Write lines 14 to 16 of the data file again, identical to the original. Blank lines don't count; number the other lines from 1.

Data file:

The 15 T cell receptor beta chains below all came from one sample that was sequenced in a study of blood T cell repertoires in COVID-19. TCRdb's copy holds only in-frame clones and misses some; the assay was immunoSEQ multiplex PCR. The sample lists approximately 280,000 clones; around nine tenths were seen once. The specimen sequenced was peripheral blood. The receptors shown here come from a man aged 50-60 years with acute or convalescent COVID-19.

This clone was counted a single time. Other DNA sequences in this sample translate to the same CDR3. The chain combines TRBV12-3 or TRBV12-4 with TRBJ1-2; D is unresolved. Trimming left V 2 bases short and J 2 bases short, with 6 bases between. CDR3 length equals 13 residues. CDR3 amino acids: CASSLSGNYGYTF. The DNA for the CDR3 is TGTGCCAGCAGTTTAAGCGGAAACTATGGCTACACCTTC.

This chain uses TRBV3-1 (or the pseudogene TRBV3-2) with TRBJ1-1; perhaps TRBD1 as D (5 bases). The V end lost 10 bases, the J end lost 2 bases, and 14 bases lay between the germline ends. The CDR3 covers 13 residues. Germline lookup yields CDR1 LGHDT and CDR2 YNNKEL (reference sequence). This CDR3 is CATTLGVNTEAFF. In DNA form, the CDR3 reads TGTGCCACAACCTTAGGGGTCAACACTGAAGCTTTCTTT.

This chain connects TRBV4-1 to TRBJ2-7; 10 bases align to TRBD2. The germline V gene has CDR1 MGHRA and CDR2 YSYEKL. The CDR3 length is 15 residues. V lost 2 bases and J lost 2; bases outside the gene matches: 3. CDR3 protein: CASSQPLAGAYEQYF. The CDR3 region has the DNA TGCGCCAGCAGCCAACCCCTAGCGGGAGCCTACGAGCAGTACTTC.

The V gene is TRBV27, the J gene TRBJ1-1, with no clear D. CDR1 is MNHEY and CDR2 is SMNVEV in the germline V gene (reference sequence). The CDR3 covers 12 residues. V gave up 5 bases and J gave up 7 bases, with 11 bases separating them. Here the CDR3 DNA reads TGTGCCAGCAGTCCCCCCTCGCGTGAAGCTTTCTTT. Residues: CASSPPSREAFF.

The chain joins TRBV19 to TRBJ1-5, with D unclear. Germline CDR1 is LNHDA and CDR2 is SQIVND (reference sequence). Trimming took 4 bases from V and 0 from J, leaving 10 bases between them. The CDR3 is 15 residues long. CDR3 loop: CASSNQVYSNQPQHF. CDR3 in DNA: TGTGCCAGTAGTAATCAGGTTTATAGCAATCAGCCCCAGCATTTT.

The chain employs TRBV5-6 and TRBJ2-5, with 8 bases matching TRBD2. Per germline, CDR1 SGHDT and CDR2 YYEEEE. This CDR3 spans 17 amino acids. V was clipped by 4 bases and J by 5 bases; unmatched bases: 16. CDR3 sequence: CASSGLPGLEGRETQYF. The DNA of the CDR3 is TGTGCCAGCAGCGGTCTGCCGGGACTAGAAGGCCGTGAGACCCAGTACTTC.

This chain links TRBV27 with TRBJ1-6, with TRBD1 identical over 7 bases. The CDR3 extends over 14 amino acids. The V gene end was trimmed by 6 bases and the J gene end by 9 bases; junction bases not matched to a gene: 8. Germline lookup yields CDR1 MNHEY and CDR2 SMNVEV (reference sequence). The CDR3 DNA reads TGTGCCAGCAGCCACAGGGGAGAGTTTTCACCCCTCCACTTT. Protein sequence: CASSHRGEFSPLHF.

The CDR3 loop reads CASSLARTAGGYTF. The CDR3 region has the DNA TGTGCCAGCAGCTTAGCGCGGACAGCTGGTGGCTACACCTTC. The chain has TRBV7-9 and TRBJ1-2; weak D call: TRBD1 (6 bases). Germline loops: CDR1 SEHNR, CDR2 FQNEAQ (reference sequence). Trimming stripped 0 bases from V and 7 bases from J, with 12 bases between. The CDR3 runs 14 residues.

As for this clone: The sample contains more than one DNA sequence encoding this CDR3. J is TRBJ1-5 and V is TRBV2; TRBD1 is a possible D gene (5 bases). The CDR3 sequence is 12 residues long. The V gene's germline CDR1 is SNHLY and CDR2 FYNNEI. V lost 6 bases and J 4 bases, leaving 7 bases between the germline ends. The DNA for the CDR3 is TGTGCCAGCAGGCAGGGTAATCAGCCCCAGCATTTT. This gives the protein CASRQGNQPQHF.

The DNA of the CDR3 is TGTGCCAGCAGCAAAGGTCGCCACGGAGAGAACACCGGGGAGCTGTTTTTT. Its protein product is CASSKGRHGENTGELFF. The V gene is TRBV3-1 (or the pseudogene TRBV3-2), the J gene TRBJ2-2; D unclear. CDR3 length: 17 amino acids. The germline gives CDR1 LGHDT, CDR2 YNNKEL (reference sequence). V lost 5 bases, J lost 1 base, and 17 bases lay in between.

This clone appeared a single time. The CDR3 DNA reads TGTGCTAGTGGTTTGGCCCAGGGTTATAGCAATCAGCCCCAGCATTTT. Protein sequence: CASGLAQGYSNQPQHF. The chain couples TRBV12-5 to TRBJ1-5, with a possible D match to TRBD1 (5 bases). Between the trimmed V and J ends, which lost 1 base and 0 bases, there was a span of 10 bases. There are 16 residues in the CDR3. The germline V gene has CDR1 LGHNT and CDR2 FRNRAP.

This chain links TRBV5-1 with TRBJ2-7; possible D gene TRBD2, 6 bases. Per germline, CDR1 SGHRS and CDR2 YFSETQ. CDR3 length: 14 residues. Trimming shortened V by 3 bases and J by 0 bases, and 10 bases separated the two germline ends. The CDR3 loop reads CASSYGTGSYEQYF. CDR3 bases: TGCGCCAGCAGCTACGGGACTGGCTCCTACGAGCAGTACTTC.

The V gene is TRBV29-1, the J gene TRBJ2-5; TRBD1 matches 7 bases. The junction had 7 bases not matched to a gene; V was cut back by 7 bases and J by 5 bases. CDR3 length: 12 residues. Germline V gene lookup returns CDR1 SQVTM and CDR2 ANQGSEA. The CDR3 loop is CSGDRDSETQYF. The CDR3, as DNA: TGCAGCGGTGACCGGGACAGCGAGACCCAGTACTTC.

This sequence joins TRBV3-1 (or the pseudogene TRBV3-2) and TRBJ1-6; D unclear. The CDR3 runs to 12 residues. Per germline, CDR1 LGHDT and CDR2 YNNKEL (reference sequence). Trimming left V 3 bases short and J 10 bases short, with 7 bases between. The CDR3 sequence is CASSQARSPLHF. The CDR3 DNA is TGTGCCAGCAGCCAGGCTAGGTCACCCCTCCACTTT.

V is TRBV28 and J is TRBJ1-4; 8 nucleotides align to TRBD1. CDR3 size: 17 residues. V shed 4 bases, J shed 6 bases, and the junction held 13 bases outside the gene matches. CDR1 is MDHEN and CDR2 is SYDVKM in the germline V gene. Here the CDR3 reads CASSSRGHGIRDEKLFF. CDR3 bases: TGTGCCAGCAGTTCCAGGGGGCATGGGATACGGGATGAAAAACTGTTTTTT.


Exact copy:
The V gene is TRBV29-1, the J gene TRBJ2-5; TRBD1 matches 7 bases. The junction had 7 bases not matched to a gene; V was cut back by 7 bases and J by 5 bases. CDR3 length: 12 residues. Germline V gene lookup returns CDR1 SQVTM and CDR2 ANQGSEA. The CDR3 loop is CSGDRDSETQYF. The CDR3, as DNA: TGCAGCGGTGACCGGGACAGCGAGACCCAGTACTTC.

This sequence joins TRBV3-1 (or the pseudogene TRBV3-2) and TRBJ1-6; D unclear. The CDR3 runs to 12 residues. Per germline, CDR1 LGHDT and CDR2 YNNKEL (reference sequence). Trimming left V 3 bases short and J 10 bases short, with 7 bases between. The CDR3 sequence is CASSQARSPLHF. The CDR3 DNA is TGTGCCAGCAGCCAGGCTAGGTCACCCCTCCACTTT.

V is TRBV28 and J is TRBJ1-4; 8 nucleotides align to TRBD1. CDR3 size: 17 residues. V shed 4 bases, J shed 6 bases, and the junction held 13 bases outside the gene matches. CDR1 is MDHEN and CDR2 is SYDVKM in the germline V gene. Here the CDR3 reads CASSSRGHGIRDEKLFF. CDR3 bases: TGTGCCAGCAGTTCCAGGGGGCATGGGATACGGGATGAAAAACTGTTTTTT.